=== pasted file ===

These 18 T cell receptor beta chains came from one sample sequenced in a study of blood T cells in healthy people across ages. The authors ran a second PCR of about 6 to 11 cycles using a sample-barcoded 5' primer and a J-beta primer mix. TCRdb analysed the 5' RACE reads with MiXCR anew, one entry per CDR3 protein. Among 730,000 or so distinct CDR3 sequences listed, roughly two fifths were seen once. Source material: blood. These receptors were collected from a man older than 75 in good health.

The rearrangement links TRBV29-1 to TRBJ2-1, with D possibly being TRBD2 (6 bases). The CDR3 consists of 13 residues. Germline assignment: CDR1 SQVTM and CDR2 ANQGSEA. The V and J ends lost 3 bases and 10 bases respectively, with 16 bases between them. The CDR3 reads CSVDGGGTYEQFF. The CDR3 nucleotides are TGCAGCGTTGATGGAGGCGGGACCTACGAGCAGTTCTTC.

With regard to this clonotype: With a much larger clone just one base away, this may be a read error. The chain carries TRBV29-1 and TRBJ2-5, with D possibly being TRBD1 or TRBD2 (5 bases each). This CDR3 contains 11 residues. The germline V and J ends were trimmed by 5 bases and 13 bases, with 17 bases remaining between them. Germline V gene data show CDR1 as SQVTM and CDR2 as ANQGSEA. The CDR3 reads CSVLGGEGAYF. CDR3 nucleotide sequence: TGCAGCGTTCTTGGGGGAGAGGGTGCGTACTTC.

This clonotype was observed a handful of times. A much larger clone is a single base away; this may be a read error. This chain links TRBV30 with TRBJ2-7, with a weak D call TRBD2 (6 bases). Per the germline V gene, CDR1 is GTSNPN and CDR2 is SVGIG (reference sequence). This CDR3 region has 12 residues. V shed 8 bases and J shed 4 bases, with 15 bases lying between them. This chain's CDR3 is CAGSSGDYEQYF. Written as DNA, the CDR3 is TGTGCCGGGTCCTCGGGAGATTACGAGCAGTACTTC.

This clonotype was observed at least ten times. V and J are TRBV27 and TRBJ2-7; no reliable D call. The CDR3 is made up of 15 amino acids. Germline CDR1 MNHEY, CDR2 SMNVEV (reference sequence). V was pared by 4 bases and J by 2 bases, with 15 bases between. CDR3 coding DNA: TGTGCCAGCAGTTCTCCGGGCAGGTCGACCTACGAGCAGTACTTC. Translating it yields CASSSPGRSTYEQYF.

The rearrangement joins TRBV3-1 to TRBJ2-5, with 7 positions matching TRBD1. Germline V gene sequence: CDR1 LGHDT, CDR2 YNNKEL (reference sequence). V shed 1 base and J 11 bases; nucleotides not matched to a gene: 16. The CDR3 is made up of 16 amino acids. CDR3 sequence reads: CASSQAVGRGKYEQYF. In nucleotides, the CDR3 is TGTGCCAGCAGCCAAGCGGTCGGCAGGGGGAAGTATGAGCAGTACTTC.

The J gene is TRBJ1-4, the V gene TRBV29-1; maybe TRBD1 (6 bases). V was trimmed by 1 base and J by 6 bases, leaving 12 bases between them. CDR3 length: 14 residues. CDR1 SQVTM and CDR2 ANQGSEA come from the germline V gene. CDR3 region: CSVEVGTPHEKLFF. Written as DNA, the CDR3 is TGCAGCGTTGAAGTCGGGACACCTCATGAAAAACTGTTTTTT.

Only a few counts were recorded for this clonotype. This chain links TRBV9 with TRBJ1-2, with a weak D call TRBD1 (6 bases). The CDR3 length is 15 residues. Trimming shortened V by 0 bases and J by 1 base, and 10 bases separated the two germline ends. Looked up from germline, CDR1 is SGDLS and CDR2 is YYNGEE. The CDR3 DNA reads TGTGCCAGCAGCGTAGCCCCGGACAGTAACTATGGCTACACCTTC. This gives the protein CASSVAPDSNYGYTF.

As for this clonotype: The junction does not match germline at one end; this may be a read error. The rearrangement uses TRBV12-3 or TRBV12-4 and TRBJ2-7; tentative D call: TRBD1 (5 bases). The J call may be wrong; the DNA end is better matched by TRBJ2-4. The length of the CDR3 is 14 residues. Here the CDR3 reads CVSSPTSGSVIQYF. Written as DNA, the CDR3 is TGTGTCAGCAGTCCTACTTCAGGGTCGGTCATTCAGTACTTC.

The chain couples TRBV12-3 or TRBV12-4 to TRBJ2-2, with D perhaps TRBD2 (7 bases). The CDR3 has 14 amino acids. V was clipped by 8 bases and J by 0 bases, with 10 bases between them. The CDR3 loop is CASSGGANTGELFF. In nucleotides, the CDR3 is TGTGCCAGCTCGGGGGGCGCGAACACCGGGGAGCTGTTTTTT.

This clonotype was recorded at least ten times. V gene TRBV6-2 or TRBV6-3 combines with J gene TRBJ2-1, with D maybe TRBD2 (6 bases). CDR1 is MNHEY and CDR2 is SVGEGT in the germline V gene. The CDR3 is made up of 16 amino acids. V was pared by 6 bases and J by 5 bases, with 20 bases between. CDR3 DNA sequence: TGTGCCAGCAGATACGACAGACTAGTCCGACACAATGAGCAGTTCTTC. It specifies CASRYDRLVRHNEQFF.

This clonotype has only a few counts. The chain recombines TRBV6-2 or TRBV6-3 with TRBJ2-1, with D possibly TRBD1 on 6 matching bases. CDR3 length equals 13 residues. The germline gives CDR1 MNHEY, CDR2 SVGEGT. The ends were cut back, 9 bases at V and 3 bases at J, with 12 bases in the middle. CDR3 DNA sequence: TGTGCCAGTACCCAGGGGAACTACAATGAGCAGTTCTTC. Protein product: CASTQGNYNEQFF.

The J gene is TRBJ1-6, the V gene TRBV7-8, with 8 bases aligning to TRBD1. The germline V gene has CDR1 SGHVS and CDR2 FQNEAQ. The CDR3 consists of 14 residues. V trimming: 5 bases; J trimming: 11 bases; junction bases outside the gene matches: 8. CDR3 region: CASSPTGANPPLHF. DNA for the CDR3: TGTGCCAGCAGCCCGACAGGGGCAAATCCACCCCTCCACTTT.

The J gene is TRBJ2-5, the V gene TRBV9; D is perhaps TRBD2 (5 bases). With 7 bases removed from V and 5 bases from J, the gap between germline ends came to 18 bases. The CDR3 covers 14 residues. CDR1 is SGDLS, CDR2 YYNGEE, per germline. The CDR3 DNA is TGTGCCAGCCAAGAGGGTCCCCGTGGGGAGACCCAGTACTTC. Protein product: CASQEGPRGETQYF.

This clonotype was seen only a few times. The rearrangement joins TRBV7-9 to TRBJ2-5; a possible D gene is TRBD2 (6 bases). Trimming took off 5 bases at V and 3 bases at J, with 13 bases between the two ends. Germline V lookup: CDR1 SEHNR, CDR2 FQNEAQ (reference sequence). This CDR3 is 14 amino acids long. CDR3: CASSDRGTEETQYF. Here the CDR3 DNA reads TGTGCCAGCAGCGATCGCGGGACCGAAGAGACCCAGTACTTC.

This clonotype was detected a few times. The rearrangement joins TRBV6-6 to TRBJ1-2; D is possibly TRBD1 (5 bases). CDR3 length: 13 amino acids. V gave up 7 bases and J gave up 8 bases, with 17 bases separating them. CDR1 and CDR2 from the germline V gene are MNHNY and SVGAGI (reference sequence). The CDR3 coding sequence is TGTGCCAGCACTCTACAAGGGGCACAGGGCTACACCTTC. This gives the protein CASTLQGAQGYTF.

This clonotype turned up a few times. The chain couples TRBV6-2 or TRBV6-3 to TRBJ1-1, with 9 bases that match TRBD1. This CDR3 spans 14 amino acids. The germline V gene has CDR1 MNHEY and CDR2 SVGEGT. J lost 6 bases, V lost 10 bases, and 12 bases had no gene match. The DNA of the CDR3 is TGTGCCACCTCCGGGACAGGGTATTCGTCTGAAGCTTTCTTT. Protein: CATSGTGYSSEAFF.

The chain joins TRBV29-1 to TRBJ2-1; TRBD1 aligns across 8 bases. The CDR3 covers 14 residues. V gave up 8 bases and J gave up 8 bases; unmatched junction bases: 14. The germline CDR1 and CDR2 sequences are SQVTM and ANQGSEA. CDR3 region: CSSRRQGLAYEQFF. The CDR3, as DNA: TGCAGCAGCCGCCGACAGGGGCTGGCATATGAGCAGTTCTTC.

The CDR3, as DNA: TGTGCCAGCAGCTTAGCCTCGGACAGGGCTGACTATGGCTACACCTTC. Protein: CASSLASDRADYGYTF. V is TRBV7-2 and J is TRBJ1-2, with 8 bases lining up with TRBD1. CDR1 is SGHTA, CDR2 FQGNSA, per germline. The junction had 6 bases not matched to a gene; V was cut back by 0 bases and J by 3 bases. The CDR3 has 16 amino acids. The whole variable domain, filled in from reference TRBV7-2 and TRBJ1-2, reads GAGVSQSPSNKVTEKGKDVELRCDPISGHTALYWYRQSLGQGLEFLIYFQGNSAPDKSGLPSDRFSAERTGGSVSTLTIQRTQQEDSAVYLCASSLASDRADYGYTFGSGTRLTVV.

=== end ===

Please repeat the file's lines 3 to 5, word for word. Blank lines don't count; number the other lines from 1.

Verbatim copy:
With regard to this clonotype: With a much larger clone just one base away, this may be a read error. The chain carries TRBV29-1 and TRBJ2-5, with D possibly being TRBD1 or TRBD2 (5 bases each). This CDR3 contains 11 residues. The germline V and J ends were trimmed by 5 bases and 13 bases, with 17 bases remaining between them. Germline V gene data show CDR1 as SQVTM and CDR2 as ANQGSEA. The CDR3 reads CSVLGGEGAYF. CDR3 nucleotide sequence: TGCAGCGTTCTTGGGGGAGAGGGTGCGTACTTC.

This clonotype was observed a handful of times. A much larger clone is a single base away; this may be a read error. This chain links TRBV30 with TRBJ2-7, with a weak D call TRBD2 (6 bases). Per the germline V gene, CDR1 is GTSNPN and CDR2 is SVGIG (reference sequence). This CDR3 region has 12 residues. V shed 8 bases and J shed 4 bases, with 15 bases lying between them. This chain's CDR3 is CAGSSGDYEQYF. Written as DNA, the CDR3 is TGTGCCGGGTCCTCGGGAGATTACGAGCAGTACTTC.

This clonotype was observed at least ten times. V and J are TRBV27 and TRBJ2-7; no reliable D call. The CDR3 is made up of 15 amino acids. Germline CDR1 MNHEY, CDR2 SMNVEV (reference sequence). V was pared by 4 bases and J by 2 bases, with 15 bases between. CDR3 coding DNA: TGTGCCAGCAGTTCTCCGGGCAGGTCGACCTACGAGCAGTACTTC. Translating it yields CASSSPGRSTYEQYF.